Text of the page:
Under the new stress test, first-time buyers will not only be required to pony up terrific sums, but they’ll have to demonstrate that they can carry high-interest payments for the duration of their mortgage term. If neither is possible, they’ll either be sidelined as they continue saving or have to settle for a smaller loan, as many industry experts agree that buying power for insured and uninsured borrowers will be reduced by 4-5%.
Of course, on the flip side, qualifying for a mortgage that’s 5% lower isn’t a tremendous change. To continue using the national average home price as a benchmark, buyers who could today be approved for a mortgage on a $696,000 house might, after June 1, be approved for a loan closer to $660,000 – hardly enough to dramatically affect one’s standard of living.
The longer-term effects
Though certainly a bitter pill to swallow after months of what seemed like easy money, the stress test could benefit first-time buyers down the road – and not just by protecting them if housing interest rates go up. By reducing the number of qualified buyers competing for limited inventory, the market is expected to cool. Price increases are expected to slow, and this, in turn, will give first-time buyers a better chance of jumping in when the time is right.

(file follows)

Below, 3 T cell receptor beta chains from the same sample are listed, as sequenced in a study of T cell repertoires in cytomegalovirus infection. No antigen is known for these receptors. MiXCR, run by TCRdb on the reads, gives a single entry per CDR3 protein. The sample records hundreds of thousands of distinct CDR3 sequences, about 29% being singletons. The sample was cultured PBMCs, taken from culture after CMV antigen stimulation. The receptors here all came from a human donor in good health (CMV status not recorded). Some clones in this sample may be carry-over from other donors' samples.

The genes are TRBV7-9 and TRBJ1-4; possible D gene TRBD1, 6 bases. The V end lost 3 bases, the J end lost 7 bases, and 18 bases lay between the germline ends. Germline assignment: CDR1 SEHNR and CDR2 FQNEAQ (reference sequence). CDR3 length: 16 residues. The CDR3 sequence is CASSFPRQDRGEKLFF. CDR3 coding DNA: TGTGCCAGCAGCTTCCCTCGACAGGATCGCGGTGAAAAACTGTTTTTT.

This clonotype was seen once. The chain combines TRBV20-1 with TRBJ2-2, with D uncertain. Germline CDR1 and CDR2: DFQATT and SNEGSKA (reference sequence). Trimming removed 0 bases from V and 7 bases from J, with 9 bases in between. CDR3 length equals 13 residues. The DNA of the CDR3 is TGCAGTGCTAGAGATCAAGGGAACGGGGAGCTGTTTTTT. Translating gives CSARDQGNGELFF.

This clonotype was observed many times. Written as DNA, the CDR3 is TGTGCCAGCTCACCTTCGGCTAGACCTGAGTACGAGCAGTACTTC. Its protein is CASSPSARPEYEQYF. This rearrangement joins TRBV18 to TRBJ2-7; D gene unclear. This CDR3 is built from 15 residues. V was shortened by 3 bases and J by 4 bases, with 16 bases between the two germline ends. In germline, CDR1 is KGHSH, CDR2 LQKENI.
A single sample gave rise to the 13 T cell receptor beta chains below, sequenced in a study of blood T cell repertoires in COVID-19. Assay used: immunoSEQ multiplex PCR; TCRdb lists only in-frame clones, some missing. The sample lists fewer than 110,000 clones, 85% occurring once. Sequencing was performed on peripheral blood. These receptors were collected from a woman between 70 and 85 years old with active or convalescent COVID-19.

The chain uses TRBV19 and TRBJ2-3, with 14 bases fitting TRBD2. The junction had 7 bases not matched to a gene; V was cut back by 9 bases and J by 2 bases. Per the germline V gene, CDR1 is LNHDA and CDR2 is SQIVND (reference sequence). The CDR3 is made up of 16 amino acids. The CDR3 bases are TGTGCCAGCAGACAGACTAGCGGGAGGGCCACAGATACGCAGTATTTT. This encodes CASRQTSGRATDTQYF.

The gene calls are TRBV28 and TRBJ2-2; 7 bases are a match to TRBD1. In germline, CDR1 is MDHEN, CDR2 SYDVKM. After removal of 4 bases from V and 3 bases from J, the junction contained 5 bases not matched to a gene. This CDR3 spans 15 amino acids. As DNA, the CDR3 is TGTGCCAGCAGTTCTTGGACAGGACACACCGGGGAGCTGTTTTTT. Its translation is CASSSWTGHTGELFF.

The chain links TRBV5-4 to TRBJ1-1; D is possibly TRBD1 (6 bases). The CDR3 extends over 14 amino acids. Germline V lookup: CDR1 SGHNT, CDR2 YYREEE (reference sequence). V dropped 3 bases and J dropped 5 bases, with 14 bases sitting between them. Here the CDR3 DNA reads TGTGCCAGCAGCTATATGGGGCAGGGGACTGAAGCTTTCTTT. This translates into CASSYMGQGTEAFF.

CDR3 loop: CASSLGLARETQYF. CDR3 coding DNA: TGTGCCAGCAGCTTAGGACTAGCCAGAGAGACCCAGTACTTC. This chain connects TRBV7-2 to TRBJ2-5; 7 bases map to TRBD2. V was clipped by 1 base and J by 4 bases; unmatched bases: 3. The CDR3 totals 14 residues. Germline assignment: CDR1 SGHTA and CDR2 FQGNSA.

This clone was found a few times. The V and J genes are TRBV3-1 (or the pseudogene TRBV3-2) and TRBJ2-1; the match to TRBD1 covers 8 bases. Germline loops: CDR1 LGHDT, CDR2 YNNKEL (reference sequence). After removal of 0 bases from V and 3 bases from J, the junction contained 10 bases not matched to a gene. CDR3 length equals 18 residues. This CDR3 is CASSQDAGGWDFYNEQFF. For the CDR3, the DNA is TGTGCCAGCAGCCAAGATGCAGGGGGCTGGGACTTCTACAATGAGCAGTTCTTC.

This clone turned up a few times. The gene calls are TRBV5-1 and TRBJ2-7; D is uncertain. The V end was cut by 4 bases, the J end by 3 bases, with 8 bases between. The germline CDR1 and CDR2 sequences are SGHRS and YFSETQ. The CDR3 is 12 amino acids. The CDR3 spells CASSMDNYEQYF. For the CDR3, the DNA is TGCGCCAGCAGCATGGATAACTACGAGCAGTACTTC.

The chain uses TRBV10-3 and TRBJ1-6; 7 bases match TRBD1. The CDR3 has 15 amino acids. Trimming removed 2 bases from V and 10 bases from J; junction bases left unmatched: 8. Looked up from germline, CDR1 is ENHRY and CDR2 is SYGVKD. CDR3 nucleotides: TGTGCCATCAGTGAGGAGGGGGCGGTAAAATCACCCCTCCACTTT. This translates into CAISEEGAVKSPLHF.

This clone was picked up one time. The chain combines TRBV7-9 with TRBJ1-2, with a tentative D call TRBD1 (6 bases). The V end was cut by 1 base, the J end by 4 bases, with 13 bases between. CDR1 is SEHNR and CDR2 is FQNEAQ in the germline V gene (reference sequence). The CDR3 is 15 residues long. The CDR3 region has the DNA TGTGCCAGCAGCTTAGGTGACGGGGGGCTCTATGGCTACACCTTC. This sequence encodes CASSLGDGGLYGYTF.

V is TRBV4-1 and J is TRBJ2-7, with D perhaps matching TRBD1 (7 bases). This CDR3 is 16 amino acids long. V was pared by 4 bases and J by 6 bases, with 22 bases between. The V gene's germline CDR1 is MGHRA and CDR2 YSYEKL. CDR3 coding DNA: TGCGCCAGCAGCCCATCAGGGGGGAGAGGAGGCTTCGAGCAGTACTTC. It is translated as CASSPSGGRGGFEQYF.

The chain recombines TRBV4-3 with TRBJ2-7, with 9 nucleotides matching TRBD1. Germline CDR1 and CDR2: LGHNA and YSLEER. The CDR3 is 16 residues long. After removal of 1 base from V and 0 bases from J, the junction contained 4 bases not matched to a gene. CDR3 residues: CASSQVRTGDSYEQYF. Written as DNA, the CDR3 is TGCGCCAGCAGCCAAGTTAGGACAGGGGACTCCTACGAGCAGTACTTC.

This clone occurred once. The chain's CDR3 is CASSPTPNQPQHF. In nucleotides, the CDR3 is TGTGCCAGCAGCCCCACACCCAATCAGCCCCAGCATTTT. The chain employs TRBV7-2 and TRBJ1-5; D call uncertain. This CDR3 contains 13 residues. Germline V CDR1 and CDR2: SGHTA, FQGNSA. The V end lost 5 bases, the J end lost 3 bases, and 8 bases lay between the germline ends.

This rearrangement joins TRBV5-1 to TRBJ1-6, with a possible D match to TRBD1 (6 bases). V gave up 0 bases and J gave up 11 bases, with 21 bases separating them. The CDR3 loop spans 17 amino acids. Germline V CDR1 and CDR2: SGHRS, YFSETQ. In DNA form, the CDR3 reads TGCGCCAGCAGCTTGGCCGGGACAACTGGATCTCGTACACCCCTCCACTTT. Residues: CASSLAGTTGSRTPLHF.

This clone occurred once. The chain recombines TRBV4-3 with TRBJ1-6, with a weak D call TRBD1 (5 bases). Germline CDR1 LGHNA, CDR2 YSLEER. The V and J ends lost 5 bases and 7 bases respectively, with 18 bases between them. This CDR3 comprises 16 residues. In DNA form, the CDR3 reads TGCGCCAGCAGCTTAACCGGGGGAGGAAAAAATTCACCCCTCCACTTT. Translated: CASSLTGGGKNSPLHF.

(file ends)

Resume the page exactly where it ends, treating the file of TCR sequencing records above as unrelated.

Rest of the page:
Though the change is coming fast, local Purplebricks REALTORS® are equipped with the knowledge and experience to help you reach your real estate goals. Plus, when you buy with one of our agents, you’ll receive $2,000 cash back* as a thank you! Sellers can also reap the rewards by working with a team of specialized REALTORS® and saving thousands in commission. Call 1-855-999-9740 to speak to an associate today.
 Bank of Canada: Financial System Review – Press conference, May 2021. Retrieved May 25, 2021.
 CREA: April 2021 National Statistics. Retrieved May 26, 2021.
 Government of Canada: How much do you need for a down payment? Retrieved May 26, 2021.
 CREA: April 2021 National Statistics. Retrieved May 26, 2021.